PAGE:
Sunday, September 10, 2017
Good Morning, Vietnam (1987)
Robin Williams is best described as a comedic genius, at least early in his movie career. One of his best movies is the glorious "Good Morning, Vietnam" which not only allowed him to shoot off wise crack after wise crack but also deliver a touching story about what life in Saigon was like during the Vietnam War.
Live wire disc jockey Adrian Cronauer (Robin Williams) is shipped to Saigon to boost troop morale with a new radio show. With his witty remarks and love of modern music he soon becomes a hit with the troops but runs afoul with his superiors who are less than impressed with his disregard for the rules and protocol. While posted in Saigon he gets to know the locals especially a young girl and her brother as well as experiencing the war at first hand.
On face value, this film may appear to be about an unorthodox approach to radio broadcasting which comes across unsettling to his immediate superiors. Look into the film at a deeper level and it's not just about a man bringing joy to the troops but also a man who hides behind jokes yet has to face reality. What is surprising is while "Good Morning, Vietnam" is set during the Vietnam War, it really isn't about war, it merely provides a backdrop more than anything and never encroaches on the main storyline.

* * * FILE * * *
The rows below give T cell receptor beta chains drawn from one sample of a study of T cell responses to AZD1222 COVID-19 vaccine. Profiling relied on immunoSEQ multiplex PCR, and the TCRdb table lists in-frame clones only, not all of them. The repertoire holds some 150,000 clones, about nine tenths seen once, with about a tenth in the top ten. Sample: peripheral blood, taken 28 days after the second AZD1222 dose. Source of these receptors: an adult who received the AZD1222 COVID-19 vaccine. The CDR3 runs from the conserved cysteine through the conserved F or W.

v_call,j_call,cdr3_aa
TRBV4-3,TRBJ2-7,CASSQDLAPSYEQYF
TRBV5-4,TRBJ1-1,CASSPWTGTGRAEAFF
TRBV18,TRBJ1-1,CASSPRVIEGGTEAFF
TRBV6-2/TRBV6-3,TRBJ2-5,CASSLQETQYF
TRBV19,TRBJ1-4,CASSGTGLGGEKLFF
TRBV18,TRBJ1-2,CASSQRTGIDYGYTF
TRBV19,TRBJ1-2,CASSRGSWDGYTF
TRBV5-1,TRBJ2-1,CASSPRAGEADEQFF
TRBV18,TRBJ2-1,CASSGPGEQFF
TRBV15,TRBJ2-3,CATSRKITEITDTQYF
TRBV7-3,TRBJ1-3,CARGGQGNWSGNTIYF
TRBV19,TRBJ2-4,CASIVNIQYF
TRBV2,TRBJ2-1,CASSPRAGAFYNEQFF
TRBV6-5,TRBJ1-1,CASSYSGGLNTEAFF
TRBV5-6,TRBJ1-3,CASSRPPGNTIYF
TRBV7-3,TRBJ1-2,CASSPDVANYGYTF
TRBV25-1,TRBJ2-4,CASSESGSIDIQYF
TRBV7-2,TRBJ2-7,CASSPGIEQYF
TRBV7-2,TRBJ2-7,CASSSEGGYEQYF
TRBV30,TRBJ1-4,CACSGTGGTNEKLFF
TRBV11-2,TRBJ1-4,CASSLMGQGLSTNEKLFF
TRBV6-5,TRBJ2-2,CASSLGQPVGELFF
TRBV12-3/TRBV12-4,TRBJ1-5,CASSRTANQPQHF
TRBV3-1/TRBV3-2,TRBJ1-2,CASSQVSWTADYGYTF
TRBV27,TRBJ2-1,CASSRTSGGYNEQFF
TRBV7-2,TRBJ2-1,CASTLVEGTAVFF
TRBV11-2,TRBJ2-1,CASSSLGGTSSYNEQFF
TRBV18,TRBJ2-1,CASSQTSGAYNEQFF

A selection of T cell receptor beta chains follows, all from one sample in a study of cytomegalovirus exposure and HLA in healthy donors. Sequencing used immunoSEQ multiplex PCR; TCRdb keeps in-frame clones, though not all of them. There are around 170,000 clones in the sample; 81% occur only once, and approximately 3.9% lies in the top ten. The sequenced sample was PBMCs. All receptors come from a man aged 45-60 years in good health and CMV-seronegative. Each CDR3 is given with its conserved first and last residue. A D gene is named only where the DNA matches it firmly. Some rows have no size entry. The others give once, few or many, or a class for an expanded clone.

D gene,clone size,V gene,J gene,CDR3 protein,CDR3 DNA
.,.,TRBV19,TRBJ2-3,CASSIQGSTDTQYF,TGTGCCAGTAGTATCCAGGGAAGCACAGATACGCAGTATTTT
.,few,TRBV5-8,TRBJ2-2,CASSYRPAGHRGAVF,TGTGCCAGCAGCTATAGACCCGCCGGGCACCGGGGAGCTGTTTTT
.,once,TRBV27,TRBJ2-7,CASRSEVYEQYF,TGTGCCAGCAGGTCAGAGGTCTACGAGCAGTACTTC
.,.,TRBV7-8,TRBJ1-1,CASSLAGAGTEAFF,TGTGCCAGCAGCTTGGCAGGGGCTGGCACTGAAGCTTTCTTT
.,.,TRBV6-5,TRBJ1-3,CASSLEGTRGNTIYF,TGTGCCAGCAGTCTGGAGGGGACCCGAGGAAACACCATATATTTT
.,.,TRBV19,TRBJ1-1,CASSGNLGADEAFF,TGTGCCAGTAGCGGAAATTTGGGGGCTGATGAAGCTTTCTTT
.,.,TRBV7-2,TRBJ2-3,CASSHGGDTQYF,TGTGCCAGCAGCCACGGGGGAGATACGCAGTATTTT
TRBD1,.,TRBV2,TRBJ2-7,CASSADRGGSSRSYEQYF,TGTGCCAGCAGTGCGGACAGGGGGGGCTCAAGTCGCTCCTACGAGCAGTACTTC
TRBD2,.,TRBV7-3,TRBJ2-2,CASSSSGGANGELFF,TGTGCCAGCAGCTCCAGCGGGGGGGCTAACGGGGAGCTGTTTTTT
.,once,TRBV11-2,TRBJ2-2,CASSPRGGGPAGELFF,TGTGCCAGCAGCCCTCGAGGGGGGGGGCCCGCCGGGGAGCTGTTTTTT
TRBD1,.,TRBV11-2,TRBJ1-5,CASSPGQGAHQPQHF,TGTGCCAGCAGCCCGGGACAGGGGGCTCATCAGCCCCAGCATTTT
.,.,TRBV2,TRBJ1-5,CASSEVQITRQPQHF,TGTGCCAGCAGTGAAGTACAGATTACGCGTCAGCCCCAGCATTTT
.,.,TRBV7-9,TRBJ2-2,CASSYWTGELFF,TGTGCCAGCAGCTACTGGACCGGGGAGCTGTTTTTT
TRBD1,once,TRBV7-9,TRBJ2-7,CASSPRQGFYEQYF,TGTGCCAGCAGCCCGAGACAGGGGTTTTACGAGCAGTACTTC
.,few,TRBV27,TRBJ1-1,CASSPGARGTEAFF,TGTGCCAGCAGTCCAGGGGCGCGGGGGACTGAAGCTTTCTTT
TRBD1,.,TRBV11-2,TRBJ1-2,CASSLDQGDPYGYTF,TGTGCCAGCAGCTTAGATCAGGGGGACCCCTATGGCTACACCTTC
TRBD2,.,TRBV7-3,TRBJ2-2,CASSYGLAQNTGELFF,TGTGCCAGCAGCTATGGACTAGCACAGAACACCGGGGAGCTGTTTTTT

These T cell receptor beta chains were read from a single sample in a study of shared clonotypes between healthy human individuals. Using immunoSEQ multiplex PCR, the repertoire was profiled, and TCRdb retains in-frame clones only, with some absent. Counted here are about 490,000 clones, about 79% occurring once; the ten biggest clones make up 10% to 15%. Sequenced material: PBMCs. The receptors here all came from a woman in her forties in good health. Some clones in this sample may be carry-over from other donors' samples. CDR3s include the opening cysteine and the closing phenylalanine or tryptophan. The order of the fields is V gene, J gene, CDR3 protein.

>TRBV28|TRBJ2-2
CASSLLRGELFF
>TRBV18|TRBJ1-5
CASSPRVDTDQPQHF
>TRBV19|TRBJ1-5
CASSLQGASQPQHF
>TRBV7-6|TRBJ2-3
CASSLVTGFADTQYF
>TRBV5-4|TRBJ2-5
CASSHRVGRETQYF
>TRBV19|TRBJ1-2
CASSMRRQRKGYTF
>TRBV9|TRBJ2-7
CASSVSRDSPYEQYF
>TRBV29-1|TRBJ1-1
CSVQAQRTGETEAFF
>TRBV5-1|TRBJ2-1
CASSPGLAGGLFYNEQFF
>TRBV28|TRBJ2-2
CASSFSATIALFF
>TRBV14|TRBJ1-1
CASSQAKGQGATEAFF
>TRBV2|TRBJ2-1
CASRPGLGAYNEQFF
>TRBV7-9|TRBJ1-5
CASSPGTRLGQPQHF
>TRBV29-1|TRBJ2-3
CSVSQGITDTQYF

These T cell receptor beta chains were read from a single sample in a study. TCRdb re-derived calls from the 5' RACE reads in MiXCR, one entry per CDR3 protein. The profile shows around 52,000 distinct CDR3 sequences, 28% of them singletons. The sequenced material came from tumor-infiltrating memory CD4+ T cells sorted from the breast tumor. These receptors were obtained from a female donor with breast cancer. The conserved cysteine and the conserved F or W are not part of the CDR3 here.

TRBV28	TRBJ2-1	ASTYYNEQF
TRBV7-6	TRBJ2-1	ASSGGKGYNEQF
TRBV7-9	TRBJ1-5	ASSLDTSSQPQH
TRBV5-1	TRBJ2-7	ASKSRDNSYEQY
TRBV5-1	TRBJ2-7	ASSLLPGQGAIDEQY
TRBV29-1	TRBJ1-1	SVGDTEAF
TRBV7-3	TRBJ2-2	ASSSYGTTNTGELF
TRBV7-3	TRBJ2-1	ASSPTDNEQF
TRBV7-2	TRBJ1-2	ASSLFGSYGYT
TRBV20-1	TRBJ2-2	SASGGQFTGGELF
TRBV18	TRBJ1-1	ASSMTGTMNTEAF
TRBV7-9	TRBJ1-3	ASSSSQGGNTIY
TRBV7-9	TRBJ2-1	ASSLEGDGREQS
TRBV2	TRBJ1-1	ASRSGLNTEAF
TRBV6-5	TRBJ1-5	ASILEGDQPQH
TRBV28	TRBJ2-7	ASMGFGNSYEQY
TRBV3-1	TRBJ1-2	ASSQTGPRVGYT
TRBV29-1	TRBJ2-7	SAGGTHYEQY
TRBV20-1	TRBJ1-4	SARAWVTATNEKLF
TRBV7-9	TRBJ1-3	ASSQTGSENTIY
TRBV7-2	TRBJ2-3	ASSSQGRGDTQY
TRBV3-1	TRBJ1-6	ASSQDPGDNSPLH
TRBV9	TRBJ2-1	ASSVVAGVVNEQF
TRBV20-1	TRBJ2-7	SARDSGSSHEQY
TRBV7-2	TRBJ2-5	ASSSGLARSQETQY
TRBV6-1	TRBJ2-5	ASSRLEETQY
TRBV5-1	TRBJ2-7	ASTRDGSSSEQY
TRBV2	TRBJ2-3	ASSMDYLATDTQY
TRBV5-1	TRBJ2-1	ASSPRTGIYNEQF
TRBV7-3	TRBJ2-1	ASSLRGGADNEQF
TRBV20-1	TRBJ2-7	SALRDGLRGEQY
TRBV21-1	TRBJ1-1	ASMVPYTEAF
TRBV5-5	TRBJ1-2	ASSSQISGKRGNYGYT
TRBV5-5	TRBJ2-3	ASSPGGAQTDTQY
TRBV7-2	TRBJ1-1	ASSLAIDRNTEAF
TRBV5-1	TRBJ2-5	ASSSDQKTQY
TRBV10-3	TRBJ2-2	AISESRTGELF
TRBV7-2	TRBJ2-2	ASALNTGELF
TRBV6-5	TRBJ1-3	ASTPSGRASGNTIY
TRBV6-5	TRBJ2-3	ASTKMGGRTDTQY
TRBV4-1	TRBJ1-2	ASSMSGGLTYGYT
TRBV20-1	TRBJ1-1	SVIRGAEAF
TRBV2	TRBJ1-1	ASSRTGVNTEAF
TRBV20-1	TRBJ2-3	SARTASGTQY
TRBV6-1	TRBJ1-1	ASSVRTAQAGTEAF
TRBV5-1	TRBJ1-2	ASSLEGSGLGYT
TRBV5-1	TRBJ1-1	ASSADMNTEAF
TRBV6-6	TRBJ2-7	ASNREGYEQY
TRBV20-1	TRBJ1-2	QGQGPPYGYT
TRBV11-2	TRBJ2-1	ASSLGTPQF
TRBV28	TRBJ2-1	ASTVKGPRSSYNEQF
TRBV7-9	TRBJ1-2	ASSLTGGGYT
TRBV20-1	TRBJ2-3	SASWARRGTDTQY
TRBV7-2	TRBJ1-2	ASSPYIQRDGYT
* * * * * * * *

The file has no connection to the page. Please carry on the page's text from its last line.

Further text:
Overall: With a superb cast (Robin Williams, Forest Whitaker, J.T. Walsh, among others) and a lot of hilarious one liners and an awesome sound track, this is a movie you don't want to miss. It's set during the Vietnam War, but it's not an actual war movie.